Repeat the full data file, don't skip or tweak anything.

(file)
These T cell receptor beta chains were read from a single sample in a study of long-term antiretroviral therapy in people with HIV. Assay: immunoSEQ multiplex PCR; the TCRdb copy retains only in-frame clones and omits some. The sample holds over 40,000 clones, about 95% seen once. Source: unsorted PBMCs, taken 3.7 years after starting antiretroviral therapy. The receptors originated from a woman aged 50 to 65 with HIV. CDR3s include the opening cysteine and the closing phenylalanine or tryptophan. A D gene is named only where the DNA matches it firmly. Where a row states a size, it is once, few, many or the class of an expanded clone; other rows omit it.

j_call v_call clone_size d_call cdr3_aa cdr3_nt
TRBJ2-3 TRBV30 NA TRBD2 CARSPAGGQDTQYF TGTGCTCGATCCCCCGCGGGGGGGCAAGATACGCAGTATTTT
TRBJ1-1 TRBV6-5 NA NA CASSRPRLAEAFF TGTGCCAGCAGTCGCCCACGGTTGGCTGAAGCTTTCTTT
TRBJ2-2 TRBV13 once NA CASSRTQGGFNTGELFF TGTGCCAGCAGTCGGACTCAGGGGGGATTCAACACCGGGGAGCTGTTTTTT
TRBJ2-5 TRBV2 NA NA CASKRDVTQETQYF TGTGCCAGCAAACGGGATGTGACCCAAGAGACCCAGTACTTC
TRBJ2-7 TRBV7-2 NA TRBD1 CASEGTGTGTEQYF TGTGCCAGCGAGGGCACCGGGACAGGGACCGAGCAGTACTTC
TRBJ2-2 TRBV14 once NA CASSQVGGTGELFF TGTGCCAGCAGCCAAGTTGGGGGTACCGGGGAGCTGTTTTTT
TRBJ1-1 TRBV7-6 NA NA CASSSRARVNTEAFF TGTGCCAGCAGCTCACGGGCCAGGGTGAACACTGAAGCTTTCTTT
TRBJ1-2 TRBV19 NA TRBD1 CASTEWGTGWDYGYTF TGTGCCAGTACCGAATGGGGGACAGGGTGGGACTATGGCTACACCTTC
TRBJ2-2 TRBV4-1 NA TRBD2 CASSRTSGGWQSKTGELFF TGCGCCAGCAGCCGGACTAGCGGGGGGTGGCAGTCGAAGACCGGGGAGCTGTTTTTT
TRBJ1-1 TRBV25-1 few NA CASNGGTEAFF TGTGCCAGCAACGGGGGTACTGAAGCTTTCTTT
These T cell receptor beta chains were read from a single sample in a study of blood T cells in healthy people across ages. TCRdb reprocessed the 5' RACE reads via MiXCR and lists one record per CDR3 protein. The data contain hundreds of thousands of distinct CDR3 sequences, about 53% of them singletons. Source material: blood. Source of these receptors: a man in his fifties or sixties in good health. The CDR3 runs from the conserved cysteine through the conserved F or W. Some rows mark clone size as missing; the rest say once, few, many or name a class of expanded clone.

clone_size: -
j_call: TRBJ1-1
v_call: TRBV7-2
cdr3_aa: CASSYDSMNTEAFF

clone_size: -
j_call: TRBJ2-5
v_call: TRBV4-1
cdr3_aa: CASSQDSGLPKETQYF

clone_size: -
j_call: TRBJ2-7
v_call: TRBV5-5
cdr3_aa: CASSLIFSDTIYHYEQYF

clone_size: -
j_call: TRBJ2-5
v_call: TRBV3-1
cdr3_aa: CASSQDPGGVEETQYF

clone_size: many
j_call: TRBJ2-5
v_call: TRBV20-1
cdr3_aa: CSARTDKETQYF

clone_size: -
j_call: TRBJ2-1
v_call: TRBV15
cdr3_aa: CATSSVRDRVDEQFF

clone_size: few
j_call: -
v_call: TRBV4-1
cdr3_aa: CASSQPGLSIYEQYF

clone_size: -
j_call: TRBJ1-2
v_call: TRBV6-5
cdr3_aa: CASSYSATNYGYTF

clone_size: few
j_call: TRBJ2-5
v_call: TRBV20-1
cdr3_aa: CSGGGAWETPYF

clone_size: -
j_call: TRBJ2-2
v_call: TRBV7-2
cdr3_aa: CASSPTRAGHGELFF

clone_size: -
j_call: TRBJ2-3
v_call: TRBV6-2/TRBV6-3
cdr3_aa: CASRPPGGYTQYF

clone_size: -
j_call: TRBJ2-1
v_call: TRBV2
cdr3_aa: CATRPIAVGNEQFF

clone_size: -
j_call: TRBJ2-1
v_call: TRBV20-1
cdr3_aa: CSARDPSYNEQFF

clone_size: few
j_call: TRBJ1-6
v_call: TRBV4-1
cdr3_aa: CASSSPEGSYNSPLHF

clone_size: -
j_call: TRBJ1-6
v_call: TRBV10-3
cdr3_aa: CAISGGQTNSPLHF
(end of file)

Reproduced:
These T cell receptor beta chains were read from a single sample in a study of long-term antiretroviral therapy in people with HIV. Assay: immunoSEQ multiplex PCR; the TCRdb copy retains only in-frame clones and omits some. The sample holds over 40,000 clones, about 95% seen once. Source: unsorted PBMCs, taken 3.7 years after starting antiretroviral therapy. The receptors originated from a woman aged 50 to 65 with HIV. CDR3s include the opening cysteine and the closing phenylalanine or tryptophan. A D gene is named only where the DNA matches it firmly. Where a row states a size, it is once, few, many or the class of an expanded clone; other rows omit it.

j_call v_call clone_size d_call cdr3_aa cdr3_nt
TRBJ2-3 TRBV30 NA TRBD2 CARSPAGGQDTQYF TGTGCTCGATCCCCCGCGGGGGGGCAAGATACGCAGTATTTT
TRBJ1-1 TRBV6-5 NA NA CASSRPRLAEAFF TGTGCCAGCAGTCGCCCACGGTTGGCTGAAGCTTTCTTT
TRBJ2-2 TRBV13 once NA CASSRTQGGFNTGELFF TGTGCCAGCAGTCGGACTCAGGGGGGATTCAACACCGGGGAGCTGTTTTTT
TRBJ2-5 TRBV2 NA NA CASKRDVTQETQYF TGTGCCAGCAAACGGGATGTGACCCAAGAGACCCAGTACTTC
TRBJ2-7 TRBV7-2 NA TRBD1 CASEGTGTGTEQYF TGTGCCAGCGAGGGCACCGGGACAGGGACCGAGCAGTACTTC
TRBJ2-2 TRBV14 once NA CASSQVGGTGELFF TGTGCCAGCAGCCAAGTTGGGGGTACCGGGGAGCTGTTTTTT
TRBJ1-1 TRBV7-6 NA NA CASSSRARVNTEAFF TGTGCCAGCAGCTCACGGGCCAGGGTGAACACTGAAGCTTTCTTT
TRBJ1-2 TRBV19 NA TRBD1 CASTEWGTGWDYGYTF TGTGCCAGTACCGAATGGGGGACAGGGTGGGACTATGGCTACACCTTC
TRBJ2-2 TRBV4-1 NA TRBD2 CASSRTSGGWQSKTGELFF TGCGCCAGCAGCCGGACTAGCGGGGGGTGGCAGTCGAAGACCGGGGAGCTGTTTTTT
TRBJ1-1 TRBV25-1 few NA CASNGGTEAFF TGTGCCAGCAACGGGGGTACTGAAGCTTTCTTT
These T cell receptor beta chains were read from a single sample in a study of blood T cells in healthy people across ages. TCRdb reprocessed the 5' RACE reads via MiXCR and lists one record per CDR3 protein. The data contain hundreds of thousands of distinct CDR3 sequences, about 53% of them singletons. Source material: blood. Source of these receptors: a man in his fifties or sixties in good health. The CDR3 runs from the conserved cysteine through the conserved F or W. Some rows mark clone size as missing; the rest say once, few, many or name a class of expanded clone.

clone_size: -
j_call: TRBJ1-1
v_call: TRBV7-2
cdr3_aa: CASSYDSMNTEAFF

clone_size: -
j_call: TRBJ2-5
v_call: TRBV4-1
cdr3_aa: CASSQDSGLPKETQYF

clone_size: -
j_call: TRBJ2-7
v_call: TRBV5-5
cdr3_aa: CASSLIFSDTIYHYEQYF

clone_size: -
j_call: TRBJ2-5
v_call: TRBV3-1
cdr3_aa: CASSQDPGGVEETQYF

clone_size: many
j_call: TRBJ2-5
v_call: TRBV20-1
cdr3_aa: CSARTDKETQYF

clone_size: -
j_call: TRBJ2-1
v_call: TRBV15
cdr3_aa: CATSSVRDRVDEQFF

clone_size: few
j_call: -
v_call: TRBV4-1
cdr3_aa: CASSQPGLSIYEQYF

clone_size: -
j_call: TRBJ1-2
v_call: TRBV6-5
cdr3_aa: CASSYSATNYGYTF

clone_size: few
j_call: TRBJ2-5
v_call: TRBV20-1
cdr3_aa: CSGGGAWETPYF

clone_size: -
j_call: TRBJ2-2
v_call: TRBV7-2
cdr3_aa: CASSPTRAGHGELFF

clone_size: -
j_call: TRBJ2-3
v_call: TRBV6-2/TRBV6-3
cdr3_aa: CASRPPGGYTQYF

clone_size: -
j_call: TRBJ2-1
v_call: TRBV2
cdr3_aa: CATRPIAVGNEQFF

clone_size: -
j_call: TRBJ2-1
v_call: TRBV20-1
cdr3_aa: CSARDPSYNEQFF

clone_size: few
j_call: TRBJ1-6
v_call: TRBV4-1
cdr3_aa: CASSSPEGSYNSPLHF

clone_size: -
j_call: TRBJ1-6
v_call: TRBV10-3
cdr3_aa: CAISGGQTNSPLHF